|One ribbon for Halabja, one of my dreams tied with it…..|
To the dearest, most loyal blog reader in the world….
Tonight, I am sitting on my bed; away from family, relatives, and friends, far from everything, and certainly very far away from Halabja.
24 years ago, little children went to sleep tonight, they did not know that tomorrow when they wake up around 11 am the first breath of oxygen they inhaled would kill them right away. Tonight, I sleep on the eve of March 15 feeling depressed, almost suffocating.
The Halabja massacre took place a year before my birth. My father always told me that 35 young girls with the name of Sazan died in the chemical attacks of Halabja. A year later, when I was born, when dad held for the first time a tiny baby girl he says he remembered the 35 little ones who had lost their lives. He named me Sazan and dreamed for me to regain the lost rights of those 35 young girls.
Tonight, in preparation for tomorrow’s commemoration I am cutting ribbons. Making sure each is equal size to the other, turning one end onto the other and then pinning the center. I worked on these for few hours, making the most number I possibly could to give out at our little ceremony and to anyone else I see at university.
With each clip of the scissors going through the thin, silky, black ribbon it is like a stab in me. I feel guilt. What have I done for Halabja? What have I contributed in the rebuilding, in healing of wounds, in lending a hand, in making children smile? I still haven’t lived my father’s dream in giving back to the 35 girls who I was named after.
I remember a visit to Halabja once with our university friends. Kak Harman, originally from Halabja led this trip, he took us to his family home. In the yard we sat down in a circle around his elderly father. He told his story, it was as if it happened the day before, he could see the details as he spoke. My colleague was lucky to live, but many of his relatives and friends were martyred. I recall looking at my colleague’s father as he spoke, an elderly man as strong and as resilient as him had tearful eyes.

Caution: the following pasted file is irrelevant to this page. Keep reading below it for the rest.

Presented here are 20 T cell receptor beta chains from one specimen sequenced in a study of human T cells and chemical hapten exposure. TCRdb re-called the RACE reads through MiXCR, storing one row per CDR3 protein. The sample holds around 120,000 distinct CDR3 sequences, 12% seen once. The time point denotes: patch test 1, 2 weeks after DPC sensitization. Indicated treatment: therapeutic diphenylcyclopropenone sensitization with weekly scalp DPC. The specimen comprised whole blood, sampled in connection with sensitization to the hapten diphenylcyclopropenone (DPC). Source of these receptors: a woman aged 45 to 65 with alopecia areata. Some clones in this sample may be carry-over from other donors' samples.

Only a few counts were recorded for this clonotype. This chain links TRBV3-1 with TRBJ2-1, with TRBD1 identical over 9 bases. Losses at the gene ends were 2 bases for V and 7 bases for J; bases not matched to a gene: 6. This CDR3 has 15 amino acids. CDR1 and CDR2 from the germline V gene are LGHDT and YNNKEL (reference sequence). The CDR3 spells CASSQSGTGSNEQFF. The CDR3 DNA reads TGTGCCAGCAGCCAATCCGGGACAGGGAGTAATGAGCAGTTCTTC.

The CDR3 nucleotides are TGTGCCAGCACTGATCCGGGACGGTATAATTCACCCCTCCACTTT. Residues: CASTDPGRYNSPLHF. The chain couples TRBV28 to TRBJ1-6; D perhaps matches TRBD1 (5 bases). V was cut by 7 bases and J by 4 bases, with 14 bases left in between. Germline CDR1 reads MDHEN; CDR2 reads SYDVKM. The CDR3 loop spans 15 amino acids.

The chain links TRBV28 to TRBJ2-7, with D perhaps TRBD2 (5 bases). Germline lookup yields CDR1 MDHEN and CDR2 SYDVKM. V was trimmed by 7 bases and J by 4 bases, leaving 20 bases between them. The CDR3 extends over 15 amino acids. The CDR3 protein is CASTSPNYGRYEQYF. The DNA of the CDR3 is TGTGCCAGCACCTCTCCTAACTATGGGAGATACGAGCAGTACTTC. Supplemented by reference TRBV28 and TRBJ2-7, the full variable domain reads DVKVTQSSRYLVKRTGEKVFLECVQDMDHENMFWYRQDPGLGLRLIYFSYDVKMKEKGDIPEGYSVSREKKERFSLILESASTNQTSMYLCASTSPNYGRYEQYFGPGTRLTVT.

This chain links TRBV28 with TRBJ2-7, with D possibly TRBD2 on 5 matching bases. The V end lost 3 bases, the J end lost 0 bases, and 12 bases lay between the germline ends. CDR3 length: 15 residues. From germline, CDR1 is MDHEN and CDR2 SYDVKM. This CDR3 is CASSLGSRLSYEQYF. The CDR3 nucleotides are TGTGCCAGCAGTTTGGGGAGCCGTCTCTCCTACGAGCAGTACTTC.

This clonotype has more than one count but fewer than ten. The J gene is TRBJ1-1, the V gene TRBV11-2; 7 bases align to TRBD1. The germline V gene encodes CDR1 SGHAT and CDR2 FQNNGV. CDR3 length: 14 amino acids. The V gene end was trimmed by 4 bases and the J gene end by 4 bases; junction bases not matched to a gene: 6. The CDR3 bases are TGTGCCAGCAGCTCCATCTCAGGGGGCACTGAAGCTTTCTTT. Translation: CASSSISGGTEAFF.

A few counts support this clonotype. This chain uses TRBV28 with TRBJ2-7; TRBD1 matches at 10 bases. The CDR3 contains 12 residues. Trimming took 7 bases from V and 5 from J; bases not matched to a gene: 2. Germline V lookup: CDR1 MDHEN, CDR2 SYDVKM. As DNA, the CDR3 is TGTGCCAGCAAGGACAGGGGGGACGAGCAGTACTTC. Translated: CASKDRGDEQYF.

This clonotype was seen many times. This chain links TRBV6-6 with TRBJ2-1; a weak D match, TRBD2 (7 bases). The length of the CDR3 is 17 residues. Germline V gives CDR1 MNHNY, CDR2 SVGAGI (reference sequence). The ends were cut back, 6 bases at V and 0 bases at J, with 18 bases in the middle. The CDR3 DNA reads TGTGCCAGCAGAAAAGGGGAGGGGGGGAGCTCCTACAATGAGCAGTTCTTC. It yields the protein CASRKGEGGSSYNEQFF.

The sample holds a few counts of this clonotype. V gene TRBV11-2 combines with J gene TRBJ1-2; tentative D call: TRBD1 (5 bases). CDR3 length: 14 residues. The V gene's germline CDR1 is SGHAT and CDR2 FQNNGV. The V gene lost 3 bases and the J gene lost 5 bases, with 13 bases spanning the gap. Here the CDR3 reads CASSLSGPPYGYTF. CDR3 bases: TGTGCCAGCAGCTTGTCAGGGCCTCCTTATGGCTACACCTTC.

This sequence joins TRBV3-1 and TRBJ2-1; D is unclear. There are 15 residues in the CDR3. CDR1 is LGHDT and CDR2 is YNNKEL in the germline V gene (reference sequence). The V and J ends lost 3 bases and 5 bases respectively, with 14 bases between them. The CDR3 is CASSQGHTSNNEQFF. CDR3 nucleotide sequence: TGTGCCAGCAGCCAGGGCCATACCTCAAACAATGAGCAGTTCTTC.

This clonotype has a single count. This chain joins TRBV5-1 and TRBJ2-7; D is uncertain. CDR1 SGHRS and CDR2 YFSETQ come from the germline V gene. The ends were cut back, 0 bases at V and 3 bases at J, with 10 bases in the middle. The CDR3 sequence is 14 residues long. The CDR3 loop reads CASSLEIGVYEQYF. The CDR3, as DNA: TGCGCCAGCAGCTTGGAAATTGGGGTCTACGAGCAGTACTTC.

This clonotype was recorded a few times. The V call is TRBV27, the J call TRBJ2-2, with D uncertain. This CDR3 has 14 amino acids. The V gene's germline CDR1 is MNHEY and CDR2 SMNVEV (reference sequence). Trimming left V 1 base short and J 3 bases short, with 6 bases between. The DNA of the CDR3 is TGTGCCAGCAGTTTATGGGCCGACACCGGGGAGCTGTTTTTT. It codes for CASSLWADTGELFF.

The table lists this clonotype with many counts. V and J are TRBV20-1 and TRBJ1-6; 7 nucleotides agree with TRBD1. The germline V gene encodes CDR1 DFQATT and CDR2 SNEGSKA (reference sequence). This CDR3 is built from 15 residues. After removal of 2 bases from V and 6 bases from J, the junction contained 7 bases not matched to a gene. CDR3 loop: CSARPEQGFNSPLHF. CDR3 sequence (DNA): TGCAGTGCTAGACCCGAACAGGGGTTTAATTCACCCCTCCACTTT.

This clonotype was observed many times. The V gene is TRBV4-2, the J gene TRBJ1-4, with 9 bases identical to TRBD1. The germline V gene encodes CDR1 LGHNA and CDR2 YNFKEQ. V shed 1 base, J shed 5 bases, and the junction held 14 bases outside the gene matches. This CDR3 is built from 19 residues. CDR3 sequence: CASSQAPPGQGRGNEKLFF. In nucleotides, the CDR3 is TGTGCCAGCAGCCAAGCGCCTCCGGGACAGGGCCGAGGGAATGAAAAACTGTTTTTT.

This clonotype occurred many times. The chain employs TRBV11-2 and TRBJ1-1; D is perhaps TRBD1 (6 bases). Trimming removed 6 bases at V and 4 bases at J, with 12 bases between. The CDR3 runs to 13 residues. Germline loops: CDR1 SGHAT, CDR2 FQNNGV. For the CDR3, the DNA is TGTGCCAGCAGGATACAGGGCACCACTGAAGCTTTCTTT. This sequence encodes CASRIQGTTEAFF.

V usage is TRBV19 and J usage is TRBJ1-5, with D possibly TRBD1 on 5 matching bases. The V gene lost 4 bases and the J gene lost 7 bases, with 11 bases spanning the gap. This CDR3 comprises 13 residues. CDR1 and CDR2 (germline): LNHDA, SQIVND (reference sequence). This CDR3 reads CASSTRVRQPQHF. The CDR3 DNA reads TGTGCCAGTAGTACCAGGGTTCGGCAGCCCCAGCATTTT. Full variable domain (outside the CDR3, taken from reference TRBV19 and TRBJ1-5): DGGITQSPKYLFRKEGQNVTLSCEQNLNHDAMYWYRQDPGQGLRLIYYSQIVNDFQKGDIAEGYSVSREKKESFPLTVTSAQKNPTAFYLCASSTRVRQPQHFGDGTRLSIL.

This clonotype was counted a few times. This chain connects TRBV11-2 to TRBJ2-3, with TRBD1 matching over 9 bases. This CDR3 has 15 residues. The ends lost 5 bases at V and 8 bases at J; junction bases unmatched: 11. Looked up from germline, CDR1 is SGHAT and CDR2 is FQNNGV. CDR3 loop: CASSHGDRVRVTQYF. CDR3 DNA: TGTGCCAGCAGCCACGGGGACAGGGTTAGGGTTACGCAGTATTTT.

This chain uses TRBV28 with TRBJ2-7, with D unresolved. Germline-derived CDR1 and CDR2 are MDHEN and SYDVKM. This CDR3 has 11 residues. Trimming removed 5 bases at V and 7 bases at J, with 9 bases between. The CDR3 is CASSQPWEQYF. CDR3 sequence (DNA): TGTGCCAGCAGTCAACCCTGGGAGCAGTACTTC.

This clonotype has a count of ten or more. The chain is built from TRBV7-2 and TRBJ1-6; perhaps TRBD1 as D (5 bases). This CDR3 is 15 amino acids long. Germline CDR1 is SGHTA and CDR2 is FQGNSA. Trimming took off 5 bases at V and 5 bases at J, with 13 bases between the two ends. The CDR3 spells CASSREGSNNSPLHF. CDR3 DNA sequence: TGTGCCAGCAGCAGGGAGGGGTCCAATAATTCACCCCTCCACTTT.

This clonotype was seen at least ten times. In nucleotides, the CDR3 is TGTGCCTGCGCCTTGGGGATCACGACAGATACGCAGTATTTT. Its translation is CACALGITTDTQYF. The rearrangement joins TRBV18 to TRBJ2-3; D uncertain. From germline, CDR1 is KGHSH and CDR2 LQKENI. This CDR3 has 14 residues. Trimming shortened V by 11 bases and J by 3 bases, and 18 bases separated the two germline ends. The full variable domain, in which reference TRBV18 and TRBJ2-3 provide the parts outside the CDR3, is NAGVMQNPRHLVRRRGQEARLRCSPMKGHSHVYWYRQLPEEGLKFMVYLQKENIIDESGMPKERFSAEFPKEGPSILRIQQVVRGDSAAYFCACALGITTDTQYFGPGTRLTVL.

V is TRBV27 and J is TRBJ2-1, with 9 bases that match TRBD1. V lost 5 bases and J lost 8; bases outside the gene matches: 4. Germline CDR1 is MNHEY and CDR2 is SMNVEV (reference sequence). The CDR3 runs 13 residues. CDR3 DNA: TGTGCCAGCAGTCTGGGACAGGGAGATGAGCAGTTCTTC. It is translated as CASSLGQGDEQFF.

Halabja, I realize is the weakness of every Kurd. No man is strong enough to talk about it without tears; no mother can speak of Halabja without her chin mumbling before her head falls into the palm of her hands as she begins to cry.
You may wonder how this affects me. A Kurdish girl on the other side of the world chasing my dreams, Halabja I feel is my family. Those who left are my brothers and sisters, uncles and aunts. I am living my life today, but they paid the high price. Martyrs whose soul I pray for. But there is ghost over me, every year this time I am reminded that I have done nothing.
We all owe something to Halabja. We all have the obligation to contribute, to pay back in the many ways that we can. It is our duty to stand up, talk, shout and take action to bring the life to Halabja and its people, the life and future that it deserves.
With each ribbon I cut, I have a dream. A dream for the best schools to educate children in Halabja, a dream for the government to support local production, a dream for the new generation born with physical defects as a result of the attacks to undergo surgery for free, a dream for every father in Halabja to sleep without worrying for the future of his children and as I pin the last ribbon for tomorrow, I dream that one day I can feel the souls of those 35 girls proud of me, and of all Kurdish girls who lived after them. For me, right now, cutting black ribbons seems like I am only fooling myself. Though I know if by tomorrow one new person knows about the massacre of Halabja it means something grand.